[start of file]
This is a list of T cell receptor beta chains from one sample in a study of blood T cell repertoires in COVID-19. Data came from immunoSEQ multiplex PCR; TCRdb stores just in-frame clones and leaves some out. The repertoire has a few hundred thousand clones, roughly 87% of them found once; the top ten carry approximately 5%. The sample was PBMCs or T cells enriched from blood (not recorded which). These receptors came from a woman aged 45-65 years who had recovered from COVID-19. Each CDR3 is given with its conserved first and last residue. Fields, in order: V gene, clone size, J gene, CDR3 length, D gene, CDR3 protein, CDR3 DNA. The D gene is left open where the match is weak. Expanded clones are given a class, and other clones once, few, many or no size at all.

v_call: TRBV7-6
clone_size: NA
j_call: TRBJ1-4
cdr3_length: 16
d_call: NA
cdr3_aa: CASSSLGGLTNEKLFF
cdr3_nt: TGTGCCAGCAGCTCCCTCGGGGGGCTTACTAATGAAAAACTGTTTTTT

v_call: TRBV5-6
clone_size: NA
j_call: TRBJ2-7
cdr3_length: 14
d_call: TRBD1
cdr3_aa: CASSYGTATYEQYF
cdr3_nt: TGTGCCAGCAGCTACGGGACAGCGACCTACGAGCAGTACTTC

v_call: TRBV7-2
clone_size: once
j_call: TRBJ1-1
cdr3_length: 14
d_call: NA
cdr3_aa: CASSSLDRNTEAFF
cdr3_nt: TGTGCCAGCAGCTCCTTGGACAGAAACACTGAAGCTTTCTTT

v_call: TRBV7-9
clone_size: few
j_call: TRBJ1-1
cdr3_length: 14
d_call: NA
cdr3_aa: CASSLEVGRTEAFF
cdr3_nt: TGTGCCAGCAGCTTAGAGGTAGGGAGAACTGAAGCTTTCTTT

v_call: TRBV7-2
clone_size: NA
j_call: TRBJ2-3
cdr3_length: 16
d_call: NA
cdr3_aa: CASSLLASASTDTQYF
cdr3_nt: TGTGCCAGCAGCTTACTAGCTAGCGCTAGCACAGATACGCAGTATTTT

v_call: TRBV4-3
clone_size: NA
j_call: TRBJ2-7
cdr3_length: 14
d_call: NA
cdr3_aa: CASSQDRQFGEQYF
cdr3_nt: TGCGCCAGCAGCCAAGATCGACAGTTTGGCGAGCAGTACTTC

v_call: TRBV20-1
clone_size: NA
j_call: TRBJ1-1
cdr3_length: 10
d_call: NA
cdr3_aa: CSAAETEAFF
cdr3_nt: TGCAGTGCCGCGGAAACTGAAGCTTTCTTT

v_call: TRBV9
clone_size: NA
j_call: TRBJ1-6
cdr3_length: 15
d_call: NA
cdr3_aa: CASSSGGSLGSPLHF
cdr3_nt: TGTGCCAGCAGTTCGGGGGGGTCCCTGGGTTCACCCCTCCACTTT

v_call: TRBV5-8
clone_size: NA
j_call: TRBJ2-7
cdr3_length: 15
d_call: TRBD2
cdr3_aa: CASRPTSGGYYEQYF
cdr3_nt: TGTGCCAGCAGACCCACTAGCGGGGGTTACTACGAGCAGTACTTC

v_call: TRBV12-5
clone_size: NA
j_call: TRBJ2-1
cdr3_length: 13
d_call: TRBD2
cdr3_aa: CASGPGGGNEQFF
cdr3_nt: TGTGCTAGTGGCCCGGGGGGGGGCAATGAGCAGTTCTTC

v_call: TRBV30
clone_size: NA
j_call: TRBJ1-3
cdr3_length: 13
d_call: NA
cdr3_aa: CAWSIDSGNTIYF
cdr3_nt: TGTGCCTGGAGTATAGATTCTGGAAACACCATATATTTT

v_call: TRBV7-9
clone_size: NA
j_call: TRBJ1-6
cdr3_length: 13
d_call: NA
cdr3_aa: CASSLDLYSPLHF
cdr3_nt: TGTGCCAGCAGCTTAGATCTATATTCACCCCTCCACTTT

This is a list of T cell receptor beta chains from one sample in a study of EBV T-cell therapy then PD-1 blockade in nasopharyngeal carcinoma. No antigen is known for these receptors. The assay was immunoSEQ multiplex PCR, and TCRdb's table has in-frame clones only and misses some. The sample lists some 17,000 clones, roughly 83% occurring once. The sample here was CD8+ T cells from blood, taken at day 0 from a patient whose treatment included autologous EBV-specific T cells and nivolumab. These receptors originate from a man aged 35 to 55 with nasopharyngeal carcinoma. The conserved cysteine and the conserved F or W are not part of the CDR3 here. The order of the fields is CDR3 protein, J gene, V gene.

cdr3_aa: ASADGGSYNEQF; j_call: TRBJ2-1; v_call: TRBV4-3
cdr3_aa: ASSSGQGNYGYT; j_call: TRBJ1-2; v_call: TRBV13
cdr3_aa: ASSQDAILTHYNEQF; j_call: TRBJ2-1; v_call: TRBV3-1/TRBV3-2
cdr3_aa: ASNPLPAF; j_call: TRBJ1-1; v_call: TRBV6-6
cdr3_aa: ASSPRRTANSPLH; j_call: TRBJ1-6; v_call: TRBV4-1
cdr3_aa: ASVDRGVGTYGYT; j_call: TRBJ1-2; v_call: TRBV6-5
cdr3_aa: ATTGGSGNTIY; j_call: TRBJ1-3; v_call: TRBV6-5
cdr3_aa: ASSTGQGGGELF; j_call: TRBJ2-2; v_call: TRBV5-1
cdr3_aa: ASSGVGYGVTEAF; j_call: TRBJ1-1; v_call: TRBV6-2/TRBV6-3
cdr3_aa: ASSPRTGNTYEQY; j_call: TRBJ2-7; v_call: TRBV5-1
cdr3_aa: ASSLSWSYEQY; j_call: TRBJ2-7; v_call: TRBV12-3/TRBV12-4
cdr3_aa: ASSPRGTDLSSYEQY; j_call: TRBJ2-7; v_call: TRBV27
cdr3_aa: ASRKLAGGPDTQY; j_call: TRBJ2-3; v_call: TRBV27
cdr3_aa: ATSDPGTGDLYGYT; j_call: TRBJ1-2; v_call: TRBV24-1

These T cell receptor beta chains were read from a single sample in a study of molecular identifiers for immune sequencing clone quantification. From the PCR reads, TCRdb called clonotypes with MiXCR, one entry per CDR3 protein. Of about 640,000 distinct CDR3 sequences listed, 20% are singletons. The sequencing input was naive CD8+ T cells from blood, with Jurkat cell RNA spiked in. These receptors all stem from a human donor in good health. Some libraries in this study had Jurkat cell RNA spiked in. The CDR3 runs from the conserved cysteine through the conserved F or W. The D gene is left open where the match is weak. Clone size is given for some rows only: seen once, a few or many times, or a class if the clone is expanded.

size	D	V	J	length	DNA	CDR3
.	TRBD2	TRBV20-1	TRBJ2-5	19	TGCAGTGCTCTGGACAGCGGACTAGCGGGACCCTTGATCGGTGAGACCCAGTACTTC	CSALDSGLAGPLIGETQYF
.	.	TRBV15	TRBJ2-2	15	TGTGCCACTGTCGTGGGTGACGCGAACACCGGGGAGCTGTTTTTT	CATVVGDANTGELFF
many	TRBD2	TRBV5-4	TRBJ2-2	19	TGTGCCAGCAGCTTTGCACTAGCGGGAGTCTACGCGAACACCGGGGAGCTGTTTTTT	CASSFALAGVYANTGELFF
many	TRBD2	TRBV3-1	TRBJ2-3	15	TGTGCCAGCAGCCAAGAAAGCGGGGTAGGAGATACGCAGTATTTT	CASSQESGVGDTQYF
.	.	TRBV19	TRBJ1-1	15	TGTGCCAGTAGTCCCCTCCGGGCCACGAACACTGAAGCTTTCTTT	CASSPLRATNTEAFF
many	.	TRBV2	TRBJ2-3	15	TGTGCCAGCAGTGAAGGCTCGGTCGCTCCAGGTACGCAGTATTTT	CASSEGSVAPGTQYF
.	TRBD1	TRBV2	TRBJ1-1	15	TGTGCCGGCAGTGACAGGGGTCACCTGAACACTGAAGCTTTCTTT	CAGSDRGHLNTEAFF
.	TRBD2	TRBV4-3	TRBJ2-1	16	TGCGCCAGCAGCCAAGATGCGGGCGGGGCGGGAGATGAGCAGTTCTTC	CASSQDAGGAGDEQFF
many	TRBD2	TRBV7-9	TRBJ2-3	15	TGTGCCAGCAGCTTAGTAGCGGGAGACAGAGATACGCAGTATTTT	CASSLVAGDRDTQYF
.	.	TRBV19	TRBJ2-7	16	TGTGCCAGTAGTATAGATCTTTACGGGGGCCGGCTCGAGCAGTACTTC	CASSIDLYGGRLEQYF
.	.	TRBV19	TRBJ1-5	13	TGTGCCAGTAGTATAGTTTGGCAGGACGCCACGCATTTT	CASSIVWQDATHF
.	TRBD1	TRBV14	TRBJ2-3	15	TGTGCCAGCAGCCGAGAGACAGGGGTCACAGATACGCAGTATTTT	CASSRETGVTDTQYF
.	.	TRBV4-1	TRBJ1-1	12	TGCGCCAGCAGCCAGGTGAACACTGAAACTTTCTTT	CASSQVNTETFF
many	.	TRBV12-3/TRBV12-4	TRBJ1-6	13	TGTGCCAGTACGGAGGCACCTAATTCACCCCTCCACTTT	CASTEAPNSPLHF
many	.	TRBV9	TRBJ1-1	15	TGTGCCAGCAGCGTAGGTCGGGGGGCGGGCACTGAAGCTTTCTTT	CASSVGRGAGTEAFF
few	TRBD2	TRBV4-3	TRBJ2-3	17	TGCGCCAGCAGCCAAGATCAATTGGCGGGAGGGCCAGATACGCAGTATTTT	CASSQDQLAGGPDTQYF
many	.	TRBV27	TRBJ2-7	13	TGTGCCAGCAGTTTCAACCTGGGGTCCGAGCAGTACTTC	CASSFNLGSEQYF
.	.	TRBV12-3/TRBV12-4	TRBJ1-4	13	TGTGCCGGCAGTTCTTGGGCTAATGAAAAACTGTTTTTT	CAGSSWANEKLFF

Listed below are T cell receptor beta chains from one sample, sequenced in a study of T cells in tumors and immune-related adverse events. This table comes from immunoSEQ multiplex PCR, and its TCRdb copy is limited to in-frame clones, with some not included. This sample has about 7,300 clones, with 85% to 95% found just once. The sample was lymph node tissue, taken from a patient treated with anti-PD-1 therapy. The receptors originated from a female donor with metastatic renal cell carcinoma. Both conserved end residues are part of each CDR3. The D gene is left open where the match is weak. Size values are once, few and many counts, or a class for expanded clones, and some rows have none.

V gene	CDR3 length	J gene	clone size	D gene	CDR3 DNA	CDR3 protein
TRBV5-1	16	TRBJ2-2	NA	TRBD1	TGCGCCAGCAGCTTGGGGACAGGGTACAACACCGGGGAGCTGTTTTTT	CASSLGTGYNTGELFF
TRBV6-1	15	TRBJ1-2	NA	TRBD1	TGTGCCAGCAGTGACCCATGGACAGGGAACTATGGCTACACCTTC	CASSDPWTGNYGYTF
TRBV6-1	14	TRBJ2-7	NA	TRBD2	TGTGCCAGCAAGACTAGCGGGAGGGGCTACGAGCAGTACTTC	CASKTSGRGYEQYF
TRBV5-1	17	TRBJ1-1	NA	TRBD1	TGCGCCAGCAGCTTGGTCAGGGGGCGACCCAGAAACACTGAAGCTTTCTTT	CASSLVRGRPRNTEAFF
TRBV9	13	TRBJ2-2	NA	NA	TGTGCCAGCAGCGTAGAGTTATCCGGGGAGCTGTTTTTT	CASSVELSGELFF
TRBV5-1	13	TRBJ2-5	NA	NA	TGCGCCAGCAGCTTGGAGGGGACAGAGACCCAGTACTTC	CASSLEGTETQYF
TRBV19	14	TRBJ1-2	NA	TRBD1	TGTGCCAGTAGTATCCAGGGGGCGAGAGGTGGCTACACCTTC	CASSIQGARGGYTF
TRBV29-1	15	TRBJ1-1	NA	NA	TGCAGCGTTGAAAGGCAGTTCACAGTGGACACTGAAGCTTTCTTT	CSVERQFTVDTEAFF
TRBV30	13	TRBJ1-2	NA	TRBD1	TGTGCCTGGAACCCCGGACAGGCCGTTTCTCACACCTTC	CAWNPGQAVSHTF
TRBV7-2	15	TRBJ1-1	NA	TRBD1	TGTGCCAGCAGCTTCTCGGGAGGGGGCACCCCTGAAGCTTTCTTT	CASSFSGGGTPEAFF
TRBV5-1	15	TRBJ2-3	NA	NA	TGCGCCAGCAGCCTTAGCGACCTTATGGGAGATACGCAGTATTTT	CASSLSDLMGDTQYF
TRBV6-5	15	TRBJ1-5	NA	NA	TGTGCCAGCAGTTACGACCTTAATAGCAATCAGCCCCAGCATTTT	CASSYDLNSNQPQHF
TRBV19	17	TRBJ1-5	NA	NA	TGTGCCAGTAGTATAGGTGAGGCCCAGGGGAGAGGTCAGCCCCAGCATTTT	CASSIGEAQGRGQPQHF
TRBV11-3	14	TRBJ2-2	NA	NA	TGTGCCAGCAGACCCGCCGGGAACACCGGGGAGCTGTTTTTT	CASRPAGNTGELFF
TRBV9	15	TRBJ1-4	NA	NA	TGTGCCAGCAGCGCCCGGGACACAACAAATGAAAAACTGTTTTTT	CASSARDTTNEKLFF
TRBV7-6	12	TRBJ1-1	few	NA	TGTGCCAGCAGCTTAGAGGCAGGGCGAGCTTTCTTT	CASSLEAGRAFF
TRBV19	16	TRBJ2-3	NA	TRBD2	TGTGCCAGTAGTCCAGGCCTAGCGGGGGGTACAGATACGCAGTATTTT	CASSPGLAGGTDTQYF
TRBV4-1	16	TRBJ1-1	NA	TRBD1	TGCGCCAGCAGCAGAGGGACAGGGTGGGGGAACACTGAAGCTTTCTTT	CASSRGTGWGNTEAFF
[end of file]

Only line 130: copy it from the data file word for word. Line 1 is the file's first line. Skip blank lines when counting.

TRBV29-1	15	TRBJ1-1	NA	NA	TGCAGCGTTGAAAGGCAGTTCACAGTGGACACTGAAGCTTTCTTT	CSVERQFTVDTEAFF